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Most of the photos on this site were extracted from reference images (high-resolution tiffs, 20 to 200 megabytes in size) from the Library of Congress research archive. (To query the database click here.) Many were digitized by LOC contractors using a Sinar studio back. They are adjusted by your webmaster for contrast and color in Photoshop before being downsized and turned into the jpegs you see here.

 
 
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VINTAGRAPH • WPA • WWII • VOLUNTEER FOR VICTORY

York Village: 1908

York Village: 1908

York, Maine, circa 1908. "Street in York Village." Handbill on the tree: GREAT BASE BALL GAMES FRIDAY & SATURDAY, YORK BEACH. View full size.

 

Home!

Finally, after browsing Shorpy daily for 3 years, I see a picture of my home town! I've been down that street thousands of times. That scene is at the intersection of York Street and Long Sands Avenue, right in the heart of "Old York", where there are many restored historic buildings, including the Old Gaol, which is is right behind the buildings on the left of this picture. A 90-degree turn to the left, and you would see the Civil War memorial statue, which bears a striking resemblance to a Confederate soldier. A 90-degree turn to the right, and you would be able to see my grandmother's house.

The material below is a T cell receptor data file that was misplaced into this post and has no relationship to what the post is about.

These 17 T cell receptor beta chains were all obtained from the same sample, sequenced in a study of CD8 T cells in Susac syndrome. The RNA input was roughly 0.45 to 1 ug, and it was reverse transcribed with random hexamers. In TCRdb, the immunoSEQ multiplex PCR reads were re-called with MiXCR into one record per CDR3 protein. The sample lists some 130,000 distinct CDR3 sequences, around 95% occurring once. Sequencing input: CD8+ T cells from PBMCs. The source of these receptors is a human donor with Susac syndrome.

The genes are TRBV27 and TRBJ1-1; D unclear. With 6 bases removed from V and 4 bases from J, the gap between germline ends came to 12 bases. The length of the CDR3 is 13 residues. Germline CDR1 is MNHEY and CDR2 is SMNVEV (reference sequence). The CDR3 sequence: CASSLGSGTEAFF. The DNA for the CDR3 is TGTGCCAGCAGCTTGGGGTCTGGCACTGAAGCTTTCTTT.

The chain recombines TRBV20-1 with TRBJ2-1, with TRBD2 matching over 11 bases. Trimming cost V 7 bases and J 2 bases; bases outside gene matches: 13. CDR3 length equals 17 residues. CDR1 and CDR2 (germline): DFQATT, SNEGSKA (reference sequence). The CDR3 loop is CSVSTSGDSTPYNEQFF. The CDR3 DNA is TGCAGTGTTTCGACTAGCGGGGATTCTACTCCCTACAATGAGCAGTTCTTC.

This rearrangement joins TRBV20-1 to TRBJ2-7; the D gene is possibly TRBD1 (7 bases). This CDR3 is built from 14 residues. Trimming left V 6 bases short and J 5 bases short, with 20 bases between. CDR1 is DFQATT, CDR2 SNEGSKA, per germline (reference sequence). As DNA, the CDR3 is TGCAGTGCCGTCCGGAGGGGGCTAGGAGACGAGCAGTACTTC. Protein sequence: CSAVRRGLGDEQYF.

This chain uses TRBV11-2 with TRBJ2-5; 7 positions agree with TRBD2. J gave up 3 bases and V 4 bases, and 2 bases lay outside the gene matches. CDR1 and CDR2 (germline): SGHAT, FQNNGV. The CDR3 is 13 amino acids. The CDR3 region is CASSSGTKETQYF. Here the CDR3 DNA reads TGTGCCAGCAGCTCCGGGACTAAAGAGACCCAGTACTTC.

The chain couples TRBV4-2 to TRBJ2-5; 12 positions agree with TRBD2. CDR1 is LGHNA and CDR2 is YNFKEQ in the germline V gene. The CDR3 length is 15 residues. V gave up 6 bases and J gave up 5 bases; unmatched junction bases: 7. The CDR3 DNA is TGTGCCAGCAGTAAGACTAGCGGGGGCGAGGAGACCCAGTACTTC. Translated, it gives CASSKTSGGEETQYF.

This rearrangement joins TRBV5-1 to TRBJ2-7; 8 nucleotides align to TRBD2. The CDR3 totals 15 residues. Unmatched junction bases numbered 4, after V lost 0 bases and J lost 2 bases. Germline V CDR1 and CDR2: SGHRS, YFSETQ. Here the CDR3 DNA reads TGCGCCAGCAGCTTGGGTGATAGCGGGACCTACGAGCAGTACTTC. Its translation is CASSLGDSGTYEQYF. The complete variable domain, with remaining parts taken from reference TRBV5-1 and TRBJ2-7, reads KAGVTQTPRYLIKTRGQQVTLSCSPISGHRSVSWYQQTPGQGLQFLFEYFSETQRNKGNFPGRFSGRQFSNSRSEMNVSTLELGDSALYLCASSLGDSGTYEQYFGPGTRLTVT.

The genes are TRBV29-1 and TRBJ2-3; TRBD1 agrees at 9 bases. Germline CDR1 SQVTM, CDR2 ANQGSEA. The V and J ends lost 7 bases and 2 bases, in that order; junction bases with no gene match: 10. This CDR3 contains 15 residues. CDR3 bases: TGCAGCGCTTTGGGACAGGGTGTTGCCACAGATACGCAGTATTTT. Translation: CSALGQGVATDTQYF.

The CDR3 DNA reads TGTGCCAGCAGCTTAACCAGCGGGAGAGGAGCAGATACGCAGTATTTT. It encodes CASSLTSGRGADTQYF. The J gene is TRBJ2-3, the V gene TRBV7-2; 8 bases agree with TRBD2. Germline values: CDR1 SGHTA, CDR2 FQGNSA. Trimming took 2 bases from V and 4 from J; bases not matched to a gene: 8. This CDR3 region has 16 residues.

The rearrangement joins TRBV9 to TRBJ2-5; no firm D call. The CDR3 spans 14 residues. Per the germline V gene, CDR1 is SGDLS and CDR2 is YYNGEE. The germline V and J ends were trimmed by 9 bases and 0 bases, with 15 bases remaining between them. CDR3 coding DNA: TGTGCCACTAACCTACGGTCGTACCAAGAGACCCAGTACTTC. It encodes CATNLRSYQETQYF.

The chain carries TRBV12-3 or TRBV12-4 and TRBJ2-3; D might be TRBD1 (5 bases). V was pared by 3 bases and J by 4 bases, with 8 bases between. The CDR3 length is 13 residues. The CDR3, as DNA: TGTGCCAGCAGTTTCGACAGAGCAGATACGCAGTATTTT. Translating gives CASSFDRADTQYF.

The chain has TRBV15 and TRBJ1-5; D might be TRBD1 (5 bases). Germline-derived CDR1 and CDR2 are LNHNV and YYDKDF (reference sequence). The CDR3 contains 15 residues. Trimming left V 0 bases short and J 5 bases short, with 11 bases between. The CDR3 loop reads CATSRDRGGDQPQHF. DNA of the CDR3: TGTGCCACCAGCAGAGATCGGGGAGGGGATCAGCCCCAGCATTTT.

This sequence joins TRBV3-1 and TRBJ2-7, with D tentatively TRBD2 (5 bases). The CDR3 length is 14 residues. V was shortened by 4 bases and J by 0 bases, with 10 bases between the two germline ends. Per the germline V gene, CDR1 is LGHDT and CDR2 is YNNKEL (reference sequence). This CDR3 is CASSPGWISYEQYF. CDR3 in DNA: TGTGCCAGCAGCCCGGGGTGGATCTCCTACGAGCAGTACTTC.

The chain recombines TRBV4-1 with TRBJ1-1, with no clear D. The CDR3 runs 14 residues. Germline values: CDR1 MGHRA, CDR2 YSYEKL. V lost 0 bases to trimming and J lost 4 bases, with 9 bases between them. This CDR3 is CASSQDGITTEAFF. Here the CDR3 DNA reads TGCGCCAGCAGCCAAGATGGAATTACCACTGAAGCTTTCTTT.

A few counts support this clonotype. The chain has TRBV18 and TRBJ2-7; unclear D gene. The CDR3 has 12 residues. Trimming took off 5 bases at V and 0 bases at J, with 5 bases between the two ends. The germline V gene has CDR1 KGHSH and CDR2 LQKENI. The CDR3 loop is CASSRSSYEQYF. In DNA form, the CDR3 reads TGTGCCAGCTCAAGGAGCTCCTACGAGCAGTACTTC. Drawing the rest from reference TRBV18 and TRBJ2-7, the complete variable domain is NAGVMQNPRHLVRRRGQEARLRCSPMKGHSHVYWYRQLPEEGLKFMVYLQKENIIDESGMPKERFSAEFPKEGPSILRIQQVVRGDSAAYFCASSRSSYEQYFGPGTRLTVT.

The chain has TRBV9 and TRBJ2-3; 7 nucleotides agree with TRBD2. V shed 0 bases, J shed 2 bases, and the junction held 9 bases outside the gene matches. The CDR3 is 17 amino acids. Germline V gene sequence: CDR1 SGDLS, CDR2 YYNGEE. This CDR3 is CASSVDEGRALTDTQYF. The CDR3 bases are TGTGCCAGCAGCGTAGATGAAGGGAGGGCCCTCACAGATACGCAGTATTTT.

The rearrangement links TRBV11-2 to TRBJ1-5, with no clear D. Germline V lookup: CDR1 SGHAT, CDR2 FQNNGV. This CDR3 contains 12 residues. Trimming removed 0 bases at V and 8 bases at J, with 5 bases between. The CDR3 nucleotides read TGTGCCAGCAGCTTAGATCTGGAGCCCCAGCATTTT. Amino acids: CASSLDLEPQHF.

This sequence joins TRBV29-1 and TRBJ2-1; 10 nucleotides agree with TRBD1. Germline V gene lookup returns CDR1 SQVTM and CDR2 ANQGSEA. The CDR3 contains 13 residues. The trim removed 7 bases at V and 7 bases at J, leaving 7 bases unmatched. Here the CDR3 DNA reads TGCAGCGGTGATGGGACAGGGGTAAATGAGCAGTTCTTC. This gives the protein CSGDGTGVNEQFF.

Street Railway Gauge

I'm pretty certain the trolley was standard gauge. I live in Pittsburgh where the trolley gauge was 5 feet 2-1/2 inches. It looks much broader than the gauge in this photo.

Helen Bragdon, Milliner

This one took some work because I couldn't quite read the sign. From the census it appears that an older Helen, head of household, is a widow, and her 28 year old daughter Helen M is the Milliner. The 1900 census shows the mother as Georan Bragdon, dressmaker, but the Maine birth records confirm Helen (Weare) as mother and a George Theodore Bragdon as father.

We are here, I think

The Millinery Shop on the left is now the Old York Historical Society

If you take a left at Lindsey No 2 Rd you will see the little house with the window on the roof.

View Larger Map

The trolley tracks

...are probably for the Atlantic Shore Electric Railroad. This was an intercity electric trolley line that connected York Harbor to Dover, New Hampshire. On a 1920 topographic map the line's tracks are shown running down the main street in York Village.

A Quiet and Peaceful Village

and with just a little bit of work the Post Office could easily have a drive through window.

Broad gauge?

That streetcar track sure looks like something broader than the usual standard gauge. (The overhead trolley wire shows clearly, so at least something electric used the track.)

 
THE 100-YEAR-OLD PHOTO BLOG
Shorpy.com | History in HD is a vintage photo blog featuring thousands of high-definition images from the 1850s to 1950s. The site is named after Shorpy Higginbotham, a teenage coal miner who lived 100 years ago.

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